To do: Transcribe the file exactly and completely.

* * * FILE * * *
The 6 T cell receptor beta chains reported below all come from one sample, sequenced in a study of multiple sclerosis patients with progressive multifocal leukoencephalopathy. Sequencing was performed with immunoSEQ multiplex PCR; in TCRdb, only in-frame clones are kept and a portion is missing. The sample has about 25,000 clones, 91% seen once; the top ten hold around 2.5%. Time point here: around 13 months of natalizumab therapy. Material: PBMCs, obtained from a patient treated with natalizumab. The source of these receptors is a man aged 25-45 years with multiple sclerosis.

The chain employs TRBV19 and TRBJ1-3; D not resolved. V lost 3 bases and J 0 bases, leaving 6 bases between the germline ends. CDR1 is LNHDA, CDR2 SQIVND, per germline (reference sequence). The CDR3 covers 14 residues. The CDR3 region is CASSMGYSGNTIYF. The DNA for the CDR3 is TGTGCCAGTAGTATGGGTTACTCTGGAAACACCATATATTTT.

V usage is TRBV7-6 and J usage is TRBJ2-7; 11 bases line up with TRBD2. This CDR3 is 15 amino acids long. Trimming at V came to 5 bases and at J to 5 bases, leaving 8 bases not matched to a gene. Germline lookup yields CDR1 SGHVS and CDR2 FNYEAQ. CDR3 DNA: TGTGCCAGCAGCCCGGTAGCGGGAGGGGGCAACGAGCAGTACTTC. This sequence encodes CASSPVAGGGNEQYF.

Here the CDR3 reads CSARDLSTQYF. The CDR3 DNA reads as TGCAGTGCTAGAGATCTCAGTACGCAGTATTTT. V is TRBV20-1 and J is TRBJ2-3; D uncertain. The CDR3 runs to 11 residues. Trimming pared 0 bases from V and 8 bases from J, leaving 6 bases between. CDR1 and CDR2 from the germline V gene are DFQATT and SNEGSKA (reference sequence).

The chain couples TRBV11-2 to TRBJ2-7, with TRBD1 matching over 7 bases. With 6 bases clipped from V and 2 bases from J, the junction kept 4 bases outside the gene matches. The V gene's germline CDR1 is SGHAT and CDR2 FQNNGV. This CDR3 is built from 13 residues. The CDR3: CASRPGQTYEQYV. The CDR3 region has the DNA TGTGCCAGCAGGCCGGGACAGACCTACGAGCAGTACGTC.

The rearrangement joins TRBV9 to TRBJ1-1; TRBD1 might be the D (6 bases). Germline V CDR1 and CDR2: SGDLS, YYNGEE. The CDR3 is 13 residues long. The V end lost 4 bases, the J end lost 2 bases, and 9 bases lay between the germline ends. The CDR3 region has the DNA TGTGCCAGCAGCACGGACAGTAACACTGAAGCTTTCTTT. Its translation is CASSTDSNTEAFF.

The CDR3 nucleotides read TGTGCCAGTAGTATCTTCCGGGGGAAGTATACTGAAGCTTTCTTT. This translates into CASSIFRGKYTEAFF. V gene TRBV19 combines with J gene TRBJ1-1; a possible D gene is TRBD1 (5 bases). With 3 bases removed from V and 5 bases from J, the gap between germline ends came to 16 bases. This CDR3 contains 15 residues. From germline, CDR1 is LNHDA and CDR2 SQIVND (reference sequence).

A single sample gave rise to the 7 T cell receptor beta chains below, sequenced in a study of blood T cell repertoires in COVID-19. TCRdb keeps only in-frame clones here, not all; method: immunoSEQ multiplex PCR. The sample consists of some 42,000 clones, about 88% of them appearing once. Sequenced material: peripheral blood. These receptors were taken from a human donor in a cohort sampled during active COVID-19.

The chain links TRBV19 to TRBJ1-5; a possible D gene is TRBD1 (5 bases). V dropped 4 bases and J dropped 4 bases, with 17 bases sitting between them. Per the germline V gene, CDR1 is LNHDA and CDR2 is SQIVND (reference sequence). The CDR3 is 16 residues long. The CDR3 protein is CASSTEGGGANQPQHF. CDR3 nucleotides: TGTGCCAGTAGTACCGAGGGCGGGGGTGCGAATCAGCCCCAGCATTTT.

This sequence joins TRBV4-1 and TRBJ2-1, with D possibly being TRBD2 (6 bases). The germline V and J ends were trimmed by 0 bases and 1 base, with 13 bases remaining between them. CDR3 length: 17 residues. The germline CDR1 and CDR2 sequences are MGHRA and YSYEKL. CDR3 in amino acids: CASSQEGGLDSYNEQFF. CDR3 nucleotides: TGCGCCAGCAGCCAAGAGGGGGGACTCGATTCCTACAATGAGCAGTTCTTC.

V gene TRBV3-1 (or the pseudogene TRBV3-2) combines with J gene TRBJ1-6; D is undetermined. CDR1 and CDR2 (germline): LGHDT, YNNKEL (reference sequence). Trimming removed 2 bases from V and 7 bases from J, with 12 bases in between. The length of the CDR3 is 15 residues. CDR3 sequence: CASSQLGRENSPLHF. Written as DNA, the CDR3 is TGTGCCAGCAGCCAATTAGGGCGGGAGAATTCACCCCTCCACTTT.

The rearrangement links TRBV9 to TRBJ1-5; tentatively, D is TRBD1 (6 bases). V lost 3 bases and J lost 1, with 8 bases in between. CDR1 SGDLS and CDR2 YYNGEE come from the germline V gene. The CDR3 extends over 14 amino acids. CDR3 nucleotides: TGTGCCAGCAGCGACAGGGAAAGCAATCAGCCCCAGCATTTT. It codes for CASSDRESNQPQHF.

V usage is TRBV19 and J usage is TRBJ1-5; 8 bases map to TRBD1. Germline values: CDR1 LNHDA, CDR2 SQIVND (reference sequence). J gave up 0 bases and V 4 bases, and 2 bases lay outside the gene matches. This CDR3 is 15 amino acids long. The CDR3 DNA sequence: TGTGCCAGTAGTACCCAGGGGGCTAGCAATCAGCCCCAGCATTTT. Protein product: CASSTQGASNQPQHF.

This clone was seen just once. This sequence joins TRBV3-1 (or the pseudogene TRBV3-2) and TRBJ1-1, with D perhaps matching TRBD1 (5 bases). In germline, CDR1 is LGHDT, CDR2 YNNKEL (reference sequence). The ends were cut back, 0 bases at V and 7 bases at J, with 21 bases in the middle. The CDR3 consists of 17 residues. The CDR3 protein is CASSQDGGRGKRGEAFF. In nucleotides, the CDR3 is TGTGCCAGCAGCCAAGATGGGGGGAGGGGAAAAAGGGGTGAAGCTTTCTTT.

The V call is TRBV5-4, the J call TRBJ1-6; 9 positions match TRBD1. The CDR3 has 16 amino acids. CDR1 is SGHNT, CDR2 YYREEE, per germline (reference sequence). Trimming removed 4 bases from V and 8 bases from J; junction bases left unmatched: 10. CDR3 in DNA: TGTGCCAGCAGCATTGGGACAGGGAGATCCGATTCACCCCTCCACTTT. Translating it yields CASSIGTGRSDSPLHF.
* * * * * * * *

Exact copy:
The 6 T cell receptor beta chains reported below all come from one sample, sequenced in a study of multiple sclerosis patients with progressive multifocal leukoencephalopathy. Sequencing was performed with immunoSEQ multiplex PCR; in TCRdb, only in-frame clones are kept and a portion is missing. The sample has about 25,000 clones, 91% seen once; the top ten hold around 2.5%. Time point here: around 13 months of natalizumab therapy. Material: PBMCs, obtained from a patient treated with natalizumab. The source of these receptors is a man aged 25-45 years with multiple sclerosis.

The chain employs TRBV19 and TRBJ1-3; D not resolved. V lost 3 bases and J 0 bases, leaving 6 bases between the germline ends. CDR1 is LNHDA, CDR2 SQIVND, per germline (reference sequence). The CDR3 covers 14 residues. The CDR3 region is CASSMGYSGNTIYF. The DNA for the CDR3 is TGTGCCAGTAGTATGGGTTACTCTGGAAACACCATATATTTT.

V usage is TRBV7-6 and J usage is TRBJ2-7; 11 bases line up with TRBD2. This CDR3 is 15 amino acids long. Trimming at V came to 5 bases and at J to 5 bases, leaving 8 bases not matched to a gene. Germline lookup yields CDR1 SGHVS and CDR2 FNYEAQ. CDR3 DNA: TGTGCCAGCAGCCCGGTAGCGGGAGGGGGCAACGAGCAGTACTTC. This sequence encodes CASSPVAGGGNEQYF.

Here the CDR3 reads CSARDLSTQYF. The CDR3 DNA reads as TGCAGTGCTAGAGATCTCAGTACGCAGTATTTT. V is TRBV20-1 and J is TRBJ2-3; D uncertain. The CDR3 runs to 11 residues. Trimming pared 0 bases from V and 8 bases from J, leaving 6 bases between. CDR1 and CDR2 from the germline V gene are DFQATT and SNEGSKA (reference sequence).

The chain couples TRBV11-2 to TRBJ2-7, with TRBD1 matching over 7 bases. With 6 bases clipped from V and 2 bases from J, the junction kept 4 bases outside the gene matches. The V gene's germline CDR1 is SGHAT and CDR2 FQNNGV. This CDR3 is built from 13 residues. The CDR3: CASRPGQTYEQYV. The CDR3 region has the DNA TGTGCCAGCAGGCCGGGACAGACCTACGAGCAGTACGTC.

The rearrangement joins TRBV9 to TRBJ1-1; TRBD1 might be the D (6 bases). Germline V CDR1 and CDR2: SGDLS, YYNGEE. The CDR3 is 13 residues long. The V end lost 4 bases, the J end lost 2 bases, and 9 bases lay between the germline ends. The CDR3 region has the DNA TGTGCCAGCAGCACGGACAGTAACACTGAAGCTTTCTTT. Its translation is CASSTDSNTEAFF.

The CDR3 nucleotides read TGTGCCAGTAGTATCTTCCGGGGGAAGTATACTGAAGCTTTCTTT. This translates into CASSIFRGKYTEAFF. V gene TRBV19 combines with J gene TRBJ1-1; a possible D gene is TRBD1 (5 bases). With 3 bases removed from V and 5 bases from J, the gap between germline ends came to 16 bases. This CDR3 contains 15 residues. From germline, CDR1 is LNHDA and CDR2 SQIVND (reference sequence).

A single sample gave rise to the 7 T cell receptor beta chains below, sequenced in a study of blood T cell repertoires in COVID-19. TCRdb keeps only in-frame clones here, not all; method: immunoSEQ multiplex PCR. The sample consists of some 42,000 clones, about 88% of them appearing once. Sequenced material: peripheral blood. These receptors were taken from a human donor in a cohort sampled during active COVID-19.

The chain links TRBV19 to TRBJ1-5; a possible D gene is TRBD1 (5 bases). V dropped 4 bases and J dropped 4 bases, with 17 bases sitting between them. Per the germline V gene, CDR1 is LNHDA and CDR2 is SQIVND (reference sequence). The CDR3 is 16 residues long. The CDR3 protein is CASSTEGGGANQPQHF. CDR3 nucleotides: TGTGCCAGTAGTACCGAGGGCGGGGGTGCGAATCAGCCCCAGCATTTT.

This sequence joins TRBV4-1 and TRBJ2-1, with D possibly being TRBD2 (6 bases). The germline V and J ends were trimmed by 0 bases and 1 base, with 13 bases remaining between them. CDR3 length: 17 residues. The germline CDR1 and CDR2 sequences are MGHRA and YSYEKL. CDR3 in amino acids: CASSQEGGLDSYNEQFF. CDR3 nucleotides: TGCGCCAGCAGCCAAGAGGGGGGACTCGATTCCTACAATGAGCAGTTCTTC.

V gene TRBV3-1 (or the pseudogene TRBV3-2) combines with J gene TRBJ1-6; D is undetermined. CDR1 and CDR2 (germline): LGHDT, YNNKEL (reference sequence). Trimming removed 2 bases from V and 7 bases from J, with 12 bases in between. The length of the CDR3 is 15 residues. CDR3 sequence: CASSQLGRENSPLHF. Written as DNA, the CDR3 is TGTGCCAGCAGCCAATTAGGGCGGGAGAATTCACCCCTCCACTTT.

The rearrangement links TRBV9 to TRBJ1-5; tentatively, D is TRBD1 (6 bases). V lost 3 bases and J lost 1, with 8 bases in between. CDR1 SGDLS and CDR2 YYNGEE come from the germline V gene. The CDR3 extends over 14 amino acids. CDR3 nucleotides: TGTGCCAGCAGCGACAGGGAAAGCAATCAGCCCCAGCATTTT. It codes for CASSDRESNQPQHF.

V usage is TRBV19 and J usage is TRBJ1-5; 8 bases map to TRBD1. Germline values: CDR1 LNHDA, CDR2 SQIVND (reference sequence). J gave up 0 bases and V 4 bases, and 2 bases lay outside the gene matches. This CDR3 is 15 amino acids long. The CDR3 DNA sequence: TGTGCCAGTAGTACCCAGGGGGCTAGCAATCAGCCCCAGCATTTT. Protein product: CASSTQGASNQPQHF.

This clone was seen just once. This sequence joins TRBV3-1 (or the pseudogene TRBV3-2) and TRBJ1-1, with D perhaps matching TRBD1 (5 bases). In germline, CDR1 is LGHDT, CDR2 YNNKEL (reference sequence). The ends were cut back, 0 bases at V and 7 bases at J, with 21 bases in the middle. The CDR3 consists of 17 residues. The CDR3 protein is CASSQDGGRGKRGEAFF. In nucleotides, the CDR3 is TGTGCCAGCAGCCAAGATGGGGGGAGGGGAAAAAGGGGTGAAGCTTTCTTT.

The V call is TRBV5-4, the J call TRBJ1-6; 9 positions match TRBD1. The CDR3 has 16 amino acids. CDR1 is SGHNT, CDR2 YYREEE, per germline (reference sequence). Trimming removed 4 bases from V and 8 bases from J; junction bases left unmatched: 10. CDR3 in DNA: TGTGCCAGCAGCATTGGGACAGGGAGATCCGATTCACCCCTCCACTTT. Translating it yields CASSIGTGRSDSPLHF.